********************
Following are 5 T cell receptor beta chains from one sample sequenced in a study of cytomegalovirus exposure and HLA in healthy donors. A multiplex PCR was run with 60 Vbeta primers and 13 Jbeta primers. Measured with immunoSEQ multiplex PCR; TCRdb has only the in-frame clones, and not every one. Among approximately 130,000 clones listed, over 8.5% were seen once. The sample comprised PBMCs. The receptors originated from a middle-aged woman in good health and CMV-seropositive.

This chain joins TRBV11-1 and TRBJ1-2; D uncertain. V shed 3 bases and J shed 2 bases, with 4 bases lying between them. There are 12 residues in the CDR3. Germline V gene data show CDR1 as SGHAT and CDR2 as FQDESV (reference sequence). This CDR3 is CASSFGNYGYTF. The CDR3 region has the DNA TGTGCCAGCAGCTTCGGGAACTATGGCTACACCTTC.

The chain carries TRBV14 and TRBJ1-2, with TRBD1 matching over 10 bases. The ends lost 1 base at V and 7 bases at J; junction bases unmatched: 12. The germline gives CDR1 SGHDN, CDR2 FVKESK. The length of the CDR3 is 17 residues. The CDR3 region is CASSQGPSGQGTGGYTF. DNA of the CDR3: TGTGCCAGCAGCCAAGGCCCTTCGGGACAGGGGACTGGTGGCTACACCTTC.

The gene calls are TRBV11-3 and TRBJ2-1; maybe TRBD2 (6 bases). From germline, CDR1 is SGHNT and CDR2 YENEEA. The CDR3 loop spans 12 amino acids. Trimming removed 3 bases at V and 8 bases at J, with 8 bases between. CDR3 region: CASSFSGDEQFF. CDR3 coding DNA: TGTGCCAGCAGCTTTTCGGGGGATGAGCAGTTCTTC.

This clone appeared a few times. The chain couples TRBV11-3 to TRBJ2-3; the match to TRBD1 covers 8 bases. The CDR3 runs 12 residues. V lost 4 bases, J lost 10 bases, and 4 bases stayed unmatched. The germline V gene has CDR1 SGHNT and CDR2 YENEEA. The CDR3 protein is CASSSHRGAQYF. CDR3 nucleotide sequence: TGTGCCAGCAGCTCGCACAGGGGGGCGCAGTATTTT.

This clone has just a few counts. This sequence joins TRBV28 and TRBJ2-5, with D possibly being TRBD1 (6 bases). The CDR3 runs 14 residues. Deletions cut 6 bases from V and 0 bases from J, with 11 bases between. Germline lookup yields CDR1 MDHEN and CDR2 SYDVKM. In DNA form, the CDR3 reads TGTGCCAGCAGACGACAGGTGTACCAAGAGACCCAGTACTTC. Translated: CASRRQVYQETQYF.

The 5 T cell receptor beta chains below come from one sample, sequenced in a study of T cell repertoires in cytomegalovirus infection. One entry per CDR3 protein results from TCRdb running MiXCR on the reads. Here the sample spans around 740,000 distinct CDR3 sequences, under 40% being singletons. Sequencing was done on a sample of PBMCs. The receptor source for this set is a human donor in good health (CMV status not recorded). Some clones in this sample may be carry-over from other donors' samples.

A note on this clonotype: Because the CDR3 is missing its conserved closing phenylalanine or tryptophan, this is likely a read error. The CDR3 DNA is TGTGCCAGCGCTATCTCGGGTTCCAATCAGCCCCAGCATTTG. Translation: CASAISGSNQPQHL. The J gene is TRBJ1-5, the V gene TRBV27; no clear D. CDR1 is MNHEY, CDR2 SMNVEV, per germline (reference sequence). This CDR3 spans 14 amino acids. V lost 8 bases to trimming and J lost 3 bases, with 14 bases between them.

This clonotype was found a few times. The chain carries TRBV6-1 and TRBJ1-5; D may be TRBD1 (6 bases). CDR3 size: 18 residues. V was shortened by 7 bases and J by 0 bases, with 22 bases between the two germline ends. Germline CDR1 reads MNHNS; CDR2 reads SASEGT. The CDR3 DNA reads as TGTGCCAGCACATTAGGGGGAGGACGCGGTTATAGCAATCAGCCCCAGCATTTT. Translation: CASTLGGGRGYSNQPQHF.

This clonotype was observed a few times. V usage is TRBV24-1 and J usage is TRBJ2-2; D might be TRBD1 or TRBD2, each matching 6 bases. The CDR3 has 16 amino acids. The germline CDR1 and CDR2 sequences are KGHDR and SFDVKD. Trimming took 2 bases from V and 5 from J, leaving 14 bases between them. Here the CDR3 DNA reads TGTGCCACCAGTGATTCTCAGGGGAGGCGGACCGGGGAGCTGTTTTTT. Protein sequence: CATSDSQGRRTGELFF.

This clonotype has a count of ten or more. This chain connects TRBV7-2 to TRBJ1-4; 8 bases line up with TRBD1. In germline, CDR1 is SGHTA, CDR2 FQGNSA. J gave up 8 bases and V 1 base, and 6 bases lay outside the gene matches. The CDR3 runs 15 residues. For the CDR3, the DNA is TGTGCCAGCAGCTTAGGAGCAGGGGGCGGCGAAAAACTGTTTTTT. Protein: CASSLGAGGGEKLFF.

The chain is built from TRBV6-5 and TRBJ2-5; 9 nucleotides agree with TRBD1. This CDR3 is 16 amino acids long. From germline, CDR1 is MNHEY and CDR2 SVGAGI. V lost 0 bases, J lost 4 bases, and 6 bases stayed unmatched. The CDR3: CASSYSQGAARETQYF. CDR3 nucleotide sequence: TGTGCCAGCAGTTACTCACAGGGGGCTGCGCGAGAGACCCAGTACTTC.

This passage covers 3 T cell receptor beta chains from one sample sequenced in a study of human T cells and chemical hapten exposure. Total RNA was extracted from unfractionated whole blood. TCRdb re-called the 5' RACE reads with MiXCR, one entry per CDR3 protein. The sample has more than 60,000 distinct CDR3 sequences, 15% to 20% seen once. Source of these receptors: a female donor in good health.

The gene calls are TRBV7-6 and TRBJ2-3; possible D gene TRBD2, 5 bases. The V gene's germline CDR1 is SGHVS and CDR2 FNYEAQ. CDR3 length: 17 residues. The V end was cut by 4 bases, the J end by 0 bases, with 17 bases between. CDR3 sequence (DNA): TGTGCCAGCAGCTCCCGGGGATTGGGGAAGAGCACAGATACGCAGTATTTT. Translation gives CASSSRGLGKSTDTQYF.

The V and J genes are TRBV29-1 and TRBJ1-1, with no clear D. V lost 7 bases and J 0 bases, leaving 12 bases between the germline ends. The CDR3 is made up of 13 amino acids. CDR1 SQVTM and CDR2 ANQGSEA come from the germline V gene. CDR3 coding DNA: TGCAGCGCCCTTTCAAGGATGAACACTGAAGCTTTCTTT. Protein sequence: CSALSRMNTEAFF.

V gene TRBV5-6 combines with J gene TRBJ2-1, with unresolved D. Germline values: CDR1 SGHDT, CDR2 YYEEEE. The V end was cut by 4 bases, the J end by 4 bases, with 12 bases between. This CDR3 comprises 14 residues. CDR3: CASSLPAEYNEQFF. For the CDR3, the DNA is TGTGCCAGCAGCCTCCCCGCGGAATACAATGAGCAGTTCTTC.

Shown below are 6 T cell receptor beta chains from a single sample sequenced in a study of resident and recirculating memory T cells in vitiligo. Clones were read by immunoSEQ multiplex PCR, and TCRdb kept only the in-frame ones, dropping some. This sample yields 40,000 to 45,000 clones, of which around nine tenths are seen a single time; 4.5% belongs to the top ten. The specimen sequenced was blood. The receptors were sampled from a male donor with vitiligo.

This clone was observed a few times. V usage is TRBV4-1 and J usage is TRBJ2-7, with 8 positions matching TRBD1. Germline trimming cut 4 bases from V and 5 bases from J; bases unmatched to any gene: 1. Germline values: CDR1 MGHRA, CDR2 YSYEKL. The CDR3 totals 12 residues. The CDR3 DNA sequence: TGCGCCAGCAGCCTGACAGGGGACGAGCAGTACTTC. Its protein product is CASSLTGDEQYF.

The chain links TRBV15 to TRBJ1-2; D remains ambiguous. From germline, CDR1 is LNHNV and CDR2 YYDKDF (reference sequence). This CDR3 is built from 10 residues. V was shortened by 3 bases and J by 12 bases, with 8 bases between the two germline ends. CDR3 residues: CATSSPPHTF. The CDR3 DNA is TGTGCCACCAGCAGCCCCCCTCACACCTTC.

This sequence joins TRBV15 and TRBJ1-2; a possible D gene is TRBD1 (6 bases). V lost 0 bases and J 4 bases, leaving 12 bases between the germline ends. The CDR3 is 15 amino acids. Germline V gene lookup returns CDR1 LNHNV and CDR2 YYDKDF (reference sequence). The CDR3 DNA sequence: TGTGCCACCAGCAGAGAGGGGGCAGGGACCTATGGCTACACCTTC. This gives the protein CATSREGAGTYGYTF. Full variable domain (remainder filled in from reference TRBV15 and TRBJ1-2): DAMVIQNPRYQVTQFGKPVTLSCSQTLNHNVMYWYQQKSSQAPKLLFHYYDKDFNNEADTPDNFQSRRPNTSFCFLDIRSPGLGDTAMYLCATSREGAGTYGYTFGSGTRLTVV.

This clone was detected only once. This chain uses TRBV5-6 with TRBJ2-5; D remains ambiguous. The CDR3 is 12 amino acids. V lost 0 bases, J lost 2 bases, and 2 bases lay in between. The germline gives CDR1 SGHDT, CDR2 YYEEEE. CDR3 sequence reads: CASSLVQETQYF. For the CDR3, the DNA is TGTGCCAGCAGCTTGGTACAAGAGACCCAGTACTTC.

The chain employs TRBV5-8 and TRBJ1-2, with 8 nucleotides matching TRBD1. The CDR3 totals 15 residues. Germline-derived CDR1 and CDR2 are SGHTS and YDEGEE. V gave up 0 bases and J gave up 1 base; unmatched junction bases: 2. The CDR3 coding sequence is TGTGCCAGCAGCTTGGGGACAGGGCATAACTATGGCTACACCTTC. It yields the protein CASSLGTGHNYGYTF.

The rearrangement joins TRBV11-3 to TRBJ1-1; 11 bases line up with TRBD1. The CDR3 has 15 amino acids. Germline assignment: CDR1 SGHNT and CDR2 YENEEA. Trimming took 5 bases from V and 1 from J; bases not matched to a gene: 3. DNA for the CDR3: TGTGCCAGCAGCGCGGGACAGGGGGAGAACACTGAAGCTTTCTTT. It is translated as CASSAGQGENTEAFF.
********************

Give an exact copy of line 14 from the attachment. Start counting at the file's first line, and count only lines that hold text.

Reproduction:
The gene calls are TRBV7-6 and TRBJ2-3; possible D gene TRBD2, 5 bases. The V gene's germline CDR1 is SGHVS and CDR2 FNYEAQ. CDR3 length: 17 residues. The V end was cut by 4 bases, the J end by 0 bases, with 17 bases between. CDR3 sequence (DNA): TGTGCCAGCAGCTCCCGGGGATTGGGGAAGAGCACAGATACGCAGTATTTT. Translation gives CASSSRGLGKSTDTQYF.